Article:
Nebraska photographer Solomon D. Butcher produced, over the course of nearly forty years, a record of the settlement of the Great Plains that is both unique and remarkable. Born in 1856 in what was to become the state of West Virginia after the Civil War, Butcher came with his family to the plains of Nebraska in 1880.
This restless young man soon found that he was not up to the rigors of a homesteader's life. He had tasted just enough of it, however, to develop a profound admiration for those with the grit to survive and prosper on the Nebraska prairies. In 1886 Butcher was struck with an idea that was inspired. Realizing that the period of settlement would soon be over, he set out to create a photographic history of pioneer life. Between 1886 and 1912 Butcher generated a collection of more than 3,000 photographs.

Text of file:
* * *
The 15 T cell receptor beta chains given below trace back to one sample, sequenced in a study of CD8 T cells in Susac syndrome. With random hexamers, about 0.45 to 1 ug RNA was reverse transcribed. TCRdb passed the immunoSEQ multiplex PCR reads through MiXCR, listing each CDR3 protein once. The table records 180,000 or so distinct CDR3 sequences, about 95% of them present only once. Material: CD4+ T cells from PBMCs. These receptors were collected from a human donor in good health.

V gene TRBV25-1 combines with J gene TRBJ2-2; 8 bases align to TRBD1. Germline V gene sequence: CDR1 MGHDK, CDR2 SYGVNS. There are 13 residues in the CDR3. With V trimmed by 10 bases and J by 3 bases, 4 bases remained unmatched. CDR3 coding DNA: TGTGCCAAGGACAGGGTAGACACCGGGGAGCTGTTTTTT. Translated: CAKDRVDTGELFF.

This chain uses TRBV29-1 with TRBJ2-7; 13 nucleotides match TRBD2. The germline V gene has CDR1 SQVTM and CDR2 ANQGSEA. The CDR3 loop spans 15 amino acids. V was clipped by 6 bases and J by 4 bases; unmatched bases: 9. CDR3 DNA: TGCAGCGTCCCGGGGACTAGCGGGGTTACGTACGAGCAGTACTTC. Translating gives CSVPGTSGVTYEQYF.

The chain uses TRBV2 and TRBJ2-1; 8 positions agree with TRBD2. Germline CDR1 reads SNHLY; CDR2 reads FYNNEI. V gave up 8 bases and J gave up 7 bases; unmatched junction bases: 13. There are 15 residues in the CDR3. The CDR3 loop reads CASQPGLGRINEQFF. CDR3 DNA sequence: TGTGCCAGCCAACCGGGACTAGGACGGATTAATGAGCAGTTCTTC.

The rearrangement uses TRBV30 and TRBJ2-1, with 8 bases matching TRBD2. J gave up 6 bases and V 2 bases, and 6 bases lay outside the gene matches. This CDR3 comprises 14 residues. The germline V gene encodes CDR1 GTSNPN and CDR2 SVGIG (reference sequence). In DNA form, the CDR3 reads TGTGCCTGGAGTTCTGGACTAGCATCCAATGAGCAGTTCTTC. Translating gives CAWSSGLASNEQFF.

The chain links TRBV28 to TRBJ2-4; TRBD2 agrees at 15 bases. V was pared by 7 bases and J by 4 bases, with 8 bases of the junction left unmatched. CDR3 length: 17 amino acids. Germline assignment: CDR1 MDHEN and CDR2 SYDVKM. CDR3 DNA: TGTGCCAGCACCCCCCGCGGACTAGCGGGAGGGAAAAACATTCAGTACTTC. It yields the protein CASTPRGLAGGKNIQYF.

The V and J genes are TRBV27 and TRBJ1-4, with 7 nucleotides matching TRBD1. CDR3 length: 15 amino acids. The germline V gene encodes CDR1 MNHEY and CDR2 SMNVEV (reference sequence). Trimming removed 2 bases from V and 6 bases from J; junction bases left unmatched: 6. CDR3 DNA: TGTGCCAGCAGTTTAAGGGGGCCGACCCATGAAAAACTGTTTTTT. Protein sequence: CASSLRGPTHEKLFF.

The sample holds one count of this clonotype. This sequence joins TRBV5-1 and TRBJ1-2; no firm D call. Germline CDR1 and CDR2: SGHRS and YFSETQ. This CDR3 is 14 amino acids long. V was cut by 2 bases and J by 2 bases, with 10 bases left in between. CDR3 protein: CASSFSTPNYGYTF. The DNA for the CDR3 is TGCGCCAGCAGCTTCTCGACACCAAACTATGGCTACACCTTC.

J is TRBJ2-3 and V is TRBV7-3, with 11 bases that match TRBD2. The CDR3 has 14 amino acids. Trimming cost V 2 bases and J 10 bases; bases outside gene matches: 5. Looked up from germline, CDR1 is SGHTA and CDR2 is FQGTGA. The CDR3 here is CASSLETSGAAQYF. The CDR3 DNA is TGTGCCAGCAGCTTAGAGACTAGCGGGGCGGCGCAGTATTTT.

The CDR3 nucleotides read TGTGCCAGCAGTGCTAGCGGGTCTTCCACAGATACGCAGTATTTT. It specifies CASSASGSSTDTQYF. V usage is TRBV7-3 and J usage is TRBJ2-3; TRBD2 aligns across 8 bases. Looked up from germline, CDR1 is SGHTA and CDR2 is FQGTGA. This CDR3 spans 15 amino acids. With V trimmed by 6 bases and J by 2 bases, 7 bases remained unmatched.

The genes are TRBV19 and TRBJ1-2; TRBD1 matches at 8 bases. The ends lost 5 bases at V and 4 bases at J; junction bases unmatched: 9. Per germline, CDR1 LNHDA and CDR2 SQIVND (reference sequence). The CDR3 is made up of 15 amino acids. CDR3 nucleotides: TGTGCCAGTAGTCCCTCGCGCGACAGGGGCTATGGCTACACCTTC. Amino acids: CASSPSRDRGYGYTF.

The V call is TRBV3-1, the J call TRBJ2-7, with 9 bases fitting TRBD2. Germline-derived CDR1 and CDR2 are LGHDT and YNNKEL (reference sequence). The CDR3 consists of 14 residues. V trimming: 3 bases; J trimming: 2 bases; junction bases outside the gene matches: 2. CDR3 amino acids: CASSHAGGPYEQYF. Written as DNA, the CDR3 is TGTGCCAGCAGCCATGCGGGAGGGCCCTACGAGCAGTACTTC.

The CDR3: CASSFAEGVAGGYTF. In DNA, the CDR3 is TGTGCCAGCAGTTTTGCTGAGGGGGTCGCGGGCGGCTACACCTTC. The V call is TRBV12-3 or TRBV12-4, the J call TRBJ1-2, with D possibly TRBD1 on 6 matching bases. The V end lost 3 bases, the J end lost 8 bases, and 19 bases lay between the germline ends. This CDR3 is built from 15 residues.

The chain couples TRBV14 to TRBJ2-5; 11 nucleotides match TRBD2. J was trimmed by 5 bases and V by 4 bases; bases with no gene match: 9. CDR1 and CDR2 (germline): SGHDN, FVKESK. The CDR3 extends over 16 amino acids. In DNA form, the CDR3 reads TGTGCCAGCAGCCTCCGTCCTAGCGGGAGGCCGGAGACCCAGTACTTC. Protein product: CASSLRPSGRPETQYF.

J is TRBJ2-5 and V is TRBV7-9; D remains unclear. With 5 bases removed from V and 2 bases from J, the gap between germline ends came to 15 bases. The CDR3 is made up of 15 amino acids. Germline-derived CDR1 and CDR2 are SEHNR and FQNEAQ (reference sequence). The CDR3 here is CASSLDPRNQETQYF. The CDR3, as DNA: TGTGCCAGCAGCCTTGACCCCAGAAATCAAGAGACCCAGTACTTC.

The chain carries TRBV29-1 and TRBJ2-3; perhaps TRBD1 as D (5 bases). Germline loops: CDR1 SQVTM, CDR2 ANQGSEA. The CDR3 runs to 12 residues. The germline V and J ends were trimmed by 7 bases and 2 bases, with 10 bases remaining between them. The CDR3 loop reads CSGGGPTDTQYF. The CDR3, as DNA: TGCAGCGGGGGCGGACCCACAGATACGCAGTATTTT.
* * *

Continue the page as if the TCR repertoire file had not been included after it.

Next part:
Though he died in 1927 believing himself a total failure, Solomon D. Butcher's work has survived to become the most important chronicle of the saga of homesteading in America.
Solomon D. Butcher
Photographs of the Nebraska Homestead Experience
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